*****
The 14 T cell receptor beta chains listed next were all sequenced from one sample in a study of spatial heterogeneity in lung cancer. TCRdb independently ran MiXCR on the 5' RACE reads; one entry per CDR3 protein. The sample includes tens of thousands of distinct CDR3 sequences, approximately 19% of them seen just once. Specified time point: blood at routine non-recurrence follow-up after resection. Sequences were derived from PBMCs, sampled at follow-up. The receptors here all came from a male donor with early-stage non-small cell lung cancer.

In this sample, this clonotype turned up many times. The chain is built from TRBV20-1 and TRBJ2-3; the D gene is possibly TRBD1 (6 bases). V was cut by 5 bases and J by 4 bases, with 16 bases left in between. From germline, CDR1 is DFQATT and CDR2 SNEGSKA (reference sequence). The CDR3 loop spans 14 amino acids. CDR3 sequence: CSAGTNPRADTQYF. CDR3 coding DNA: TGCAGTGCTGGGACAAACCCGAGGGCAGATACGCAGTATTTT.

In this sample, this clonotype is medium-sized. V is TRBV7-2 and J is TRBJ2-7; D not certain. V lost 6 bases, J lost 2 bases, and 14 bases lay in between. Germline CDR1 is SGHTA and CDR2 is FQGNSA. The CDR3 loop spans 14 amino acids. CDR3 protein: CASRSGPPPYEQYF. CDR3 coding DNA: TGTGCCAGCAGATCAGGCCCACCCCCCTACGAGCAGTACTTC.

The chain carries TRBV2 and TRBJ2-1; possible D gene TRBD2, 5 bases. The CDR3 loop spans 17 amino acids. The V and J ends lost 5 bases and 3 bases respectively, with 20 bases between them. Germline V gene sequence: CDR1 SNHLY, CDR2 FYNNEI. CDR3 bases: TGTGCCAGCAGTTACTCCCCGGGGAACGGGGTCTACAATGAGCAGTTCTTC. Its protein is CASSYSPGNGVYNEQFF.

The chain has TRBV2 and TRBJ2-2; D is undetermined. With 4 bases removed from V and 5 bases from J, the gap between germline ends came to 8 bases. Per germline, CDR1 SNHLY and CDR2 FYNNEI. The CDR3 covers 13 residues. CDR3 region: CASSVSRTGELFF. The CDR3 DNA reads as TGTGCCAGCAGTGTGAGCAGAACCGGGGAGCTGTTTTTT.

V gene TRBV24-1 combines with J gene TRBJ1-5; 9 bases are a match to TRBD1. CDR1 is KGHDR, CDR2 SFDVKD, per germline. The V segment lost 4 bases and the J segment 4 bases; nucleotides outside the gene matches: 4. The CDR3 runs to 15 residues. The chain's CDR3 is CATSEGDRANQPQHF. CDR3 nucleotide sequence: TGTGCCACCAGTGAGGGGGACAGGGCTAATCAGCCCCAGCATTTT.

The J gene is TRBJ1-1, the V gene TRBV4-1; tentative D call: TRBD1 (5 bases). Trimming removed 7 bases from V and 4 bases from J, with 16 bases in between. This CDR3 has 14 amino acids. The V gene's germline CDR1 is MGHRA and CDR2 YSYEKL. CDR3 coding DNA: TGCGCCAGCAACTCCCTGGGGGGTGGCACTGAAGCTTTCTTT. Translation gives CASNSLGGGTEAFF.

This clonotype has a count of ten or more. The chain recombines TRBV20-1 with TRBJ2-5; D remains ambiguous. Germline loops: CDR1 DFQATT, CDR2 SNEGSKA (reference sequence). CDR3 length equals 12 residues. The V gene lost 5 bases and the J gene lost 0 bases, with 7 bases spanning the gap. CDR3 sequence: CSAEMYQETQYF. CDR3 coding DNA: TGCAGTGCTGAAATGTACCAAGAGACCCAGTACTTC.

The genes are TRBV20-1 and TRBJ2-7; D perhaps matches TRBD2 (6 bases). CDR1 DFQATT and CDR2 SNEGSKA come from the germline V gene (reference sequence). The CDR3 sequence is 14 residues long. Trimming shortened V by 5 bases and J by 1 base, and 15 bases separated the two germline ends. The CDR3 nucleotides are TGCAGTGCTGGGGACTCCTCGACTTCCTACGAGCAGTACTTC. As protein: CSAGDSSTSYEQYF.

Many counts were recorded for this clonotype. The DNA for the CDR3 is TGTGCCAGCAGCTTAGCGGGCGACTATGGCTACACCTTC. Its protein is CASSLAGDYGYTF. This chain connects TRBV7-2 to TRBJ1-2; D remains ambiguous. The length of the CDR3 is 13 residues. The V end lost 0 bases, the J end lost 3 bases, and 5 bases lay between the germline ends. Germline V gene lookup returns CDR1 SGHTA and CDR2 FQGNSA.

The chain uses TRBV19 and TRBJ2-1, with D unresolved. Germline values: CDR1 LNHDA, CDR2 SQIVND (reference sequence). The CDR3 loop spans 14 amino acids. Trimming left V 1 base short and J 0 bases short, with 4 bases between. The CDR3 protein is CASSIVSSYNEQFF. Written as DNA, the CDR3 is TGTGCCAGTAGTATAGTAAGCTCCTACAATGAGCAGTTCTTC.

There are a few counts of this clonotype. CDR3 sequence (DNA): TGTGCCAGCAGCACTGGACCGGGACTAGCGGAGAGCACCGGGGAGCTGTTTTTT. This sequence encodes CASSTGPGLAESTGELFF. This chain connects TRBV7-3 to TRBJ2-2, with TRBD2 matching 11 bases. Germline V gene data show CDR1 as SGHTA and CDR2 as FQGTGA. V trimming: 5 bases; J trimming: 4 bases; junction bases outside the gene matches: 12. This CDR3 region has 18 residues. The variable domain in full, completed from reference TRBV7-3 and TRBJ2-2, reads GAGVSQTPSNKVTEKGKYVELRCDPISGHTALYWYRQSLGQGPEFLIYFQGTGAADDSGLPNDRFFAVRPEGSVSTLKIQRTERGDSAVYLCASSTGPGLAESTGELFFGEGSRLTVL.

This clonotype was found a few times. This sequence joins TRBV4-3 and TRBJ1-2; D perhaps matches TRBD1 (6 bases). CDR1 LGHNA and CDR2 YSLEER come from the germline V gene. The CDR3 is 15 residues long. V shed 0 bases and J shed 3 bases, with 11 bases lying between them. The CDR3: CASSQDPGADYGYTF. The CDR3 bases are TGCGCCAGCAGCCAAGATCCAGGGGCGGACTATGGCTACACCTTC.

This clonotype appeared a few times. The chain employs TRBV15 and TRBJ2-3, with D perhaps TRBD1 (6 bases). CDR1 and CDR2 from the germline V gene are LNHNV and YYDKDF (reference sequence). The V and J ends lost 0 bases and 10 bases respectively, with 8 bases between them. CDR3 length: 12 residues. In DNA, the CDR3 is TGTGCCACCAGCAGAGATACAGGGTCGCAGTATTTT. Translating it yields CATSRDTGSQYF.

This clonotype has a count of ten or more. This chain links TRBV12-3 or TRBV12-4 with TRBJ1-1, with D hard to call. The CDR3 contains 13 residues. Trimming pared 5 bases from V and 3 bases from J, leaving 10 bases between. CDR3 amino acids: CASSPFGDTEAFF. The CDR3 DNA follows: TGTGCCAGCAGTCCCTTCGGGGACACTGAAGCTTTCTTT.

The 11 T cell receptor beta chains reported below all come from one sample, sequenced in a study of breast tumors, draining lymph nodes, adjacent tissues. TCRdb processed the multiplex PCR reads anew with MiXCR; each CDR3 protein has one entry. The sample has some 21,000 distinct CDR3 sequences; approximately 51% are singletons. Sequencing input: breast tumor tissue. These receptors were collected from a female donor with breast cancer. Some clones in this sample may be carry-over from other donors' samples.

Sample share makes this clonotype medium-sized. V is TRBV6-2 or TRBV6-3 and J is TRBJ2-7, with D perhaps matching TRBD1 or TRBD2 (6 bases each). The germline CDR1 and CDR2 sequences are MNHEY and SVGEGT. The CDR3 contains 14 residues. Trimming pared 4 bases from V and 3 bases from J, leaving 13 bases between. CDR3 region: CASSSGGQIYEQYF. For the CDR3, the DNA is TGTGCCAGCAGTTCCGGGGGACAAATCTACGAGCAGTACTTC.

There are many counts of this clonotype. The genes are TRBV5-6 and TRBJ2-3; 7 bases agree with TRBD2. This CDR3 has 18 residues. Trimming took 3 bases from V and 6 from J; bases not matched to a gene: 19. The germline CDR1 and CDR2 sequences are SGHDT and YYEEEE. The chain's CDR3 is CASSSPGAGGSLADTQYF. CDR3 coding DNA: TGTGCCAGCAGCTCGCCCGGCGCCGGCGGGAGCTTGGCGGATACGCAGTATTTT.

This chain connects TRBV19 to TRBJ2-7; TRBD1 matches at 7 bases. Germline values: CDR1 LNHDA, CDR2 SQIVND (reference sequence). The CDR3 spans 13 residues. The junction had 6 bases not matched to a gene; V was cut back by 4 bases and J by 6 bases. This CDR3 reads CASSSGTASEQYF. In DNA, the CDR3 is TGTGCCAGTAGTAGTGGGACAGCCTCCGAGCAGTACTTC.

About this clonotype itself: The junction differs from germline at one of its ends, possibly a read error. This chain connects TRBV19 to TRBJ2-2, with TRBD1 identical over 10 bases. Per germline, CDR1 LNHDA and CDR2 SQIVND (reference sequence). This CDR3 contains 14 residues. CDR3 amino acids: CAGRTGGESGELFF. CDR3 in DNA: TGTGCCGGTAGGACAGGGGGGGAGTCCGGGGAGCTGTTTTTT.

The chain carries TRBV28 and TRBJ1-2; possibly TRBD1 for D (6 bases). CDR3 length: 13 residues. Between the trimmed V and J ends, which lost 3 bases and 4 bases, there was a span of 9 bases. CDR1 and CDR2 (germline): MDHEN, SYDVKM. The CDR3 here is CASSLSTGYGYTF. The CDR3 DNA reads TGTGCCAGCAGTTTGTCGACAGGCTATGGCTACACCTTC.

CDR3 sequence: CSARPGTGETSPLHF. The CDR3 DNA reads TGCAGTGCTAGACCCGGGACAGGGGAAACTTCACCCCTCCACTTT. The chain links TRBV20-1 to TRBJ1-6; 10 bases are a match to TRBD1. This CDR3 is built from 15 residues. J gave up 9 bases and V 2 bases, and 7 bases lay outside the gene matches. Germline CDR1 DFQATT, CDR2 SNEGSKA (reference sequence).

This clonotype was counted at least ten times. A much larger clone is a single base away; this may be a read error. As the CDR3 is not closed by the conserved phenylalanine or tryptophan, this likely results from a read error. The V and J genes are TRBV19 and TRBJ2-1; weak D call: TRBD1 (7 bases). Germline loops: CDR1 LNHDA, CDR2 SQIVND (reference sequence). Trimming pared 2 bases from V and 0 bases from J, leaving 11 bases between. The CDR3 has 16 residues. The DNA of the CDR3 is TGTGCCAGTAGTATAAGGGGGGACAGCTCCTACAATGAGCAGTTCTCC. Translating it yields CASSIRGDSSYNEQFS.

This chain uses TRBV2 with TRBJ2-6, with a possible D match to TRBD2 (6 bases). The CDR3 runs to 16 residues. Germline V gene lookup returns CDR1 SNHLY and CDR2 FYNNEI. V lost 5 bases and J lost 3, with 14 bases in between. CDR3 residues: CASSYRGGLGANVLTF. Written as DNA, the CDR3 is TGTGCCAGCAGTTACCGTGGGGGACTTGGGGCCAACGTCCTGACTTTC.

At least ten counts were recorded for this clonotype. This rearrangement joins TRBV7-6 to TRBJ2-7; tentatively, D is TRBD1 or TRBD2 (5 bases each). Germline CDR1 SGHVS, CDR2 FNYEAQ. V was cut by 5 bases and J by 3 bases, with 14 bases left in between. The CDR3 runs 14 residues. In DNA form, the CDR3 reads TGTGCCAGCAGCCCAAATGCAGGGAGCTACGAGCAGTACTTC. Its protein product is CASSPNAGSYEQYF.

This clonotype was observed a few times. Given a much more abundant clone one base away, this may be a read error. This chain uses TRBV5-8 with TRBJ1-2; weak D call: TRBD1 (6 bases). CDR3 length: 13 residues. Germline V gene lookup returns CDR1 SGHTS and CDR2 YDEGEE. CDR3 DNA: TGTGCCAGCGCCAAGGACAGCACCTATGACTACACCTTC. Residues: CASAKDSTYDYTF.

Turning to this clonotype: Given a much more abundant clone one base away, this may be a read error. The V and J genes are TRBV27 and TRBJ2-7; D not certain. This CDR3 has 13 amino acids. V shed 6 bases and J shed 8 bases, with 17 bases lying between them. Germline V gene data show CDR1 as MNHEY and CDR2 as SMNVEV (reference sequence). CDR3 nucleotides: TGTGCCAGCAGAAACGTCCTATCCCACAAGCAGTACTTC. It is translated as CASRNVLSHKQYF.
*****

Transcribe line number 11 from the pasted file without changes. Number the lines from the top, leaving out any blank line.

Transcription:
The chain uses TRBV19 and TRBJ2-1, with D unresolved. Germline values: CDR1 LNHDA, CDR2 SQIVND (reference sequence). The CDR3 loop spans 14 amino acids. Trimming left V 1 base short and J 0 bases short, with 4 bases between. The CDR3 protein is CASSIVSSYNEQFF. Written as DNA, the CDR3 is TGTGCCAGTAGTATAGTAAGCTCCTACAATGAGCAGTTCTTC.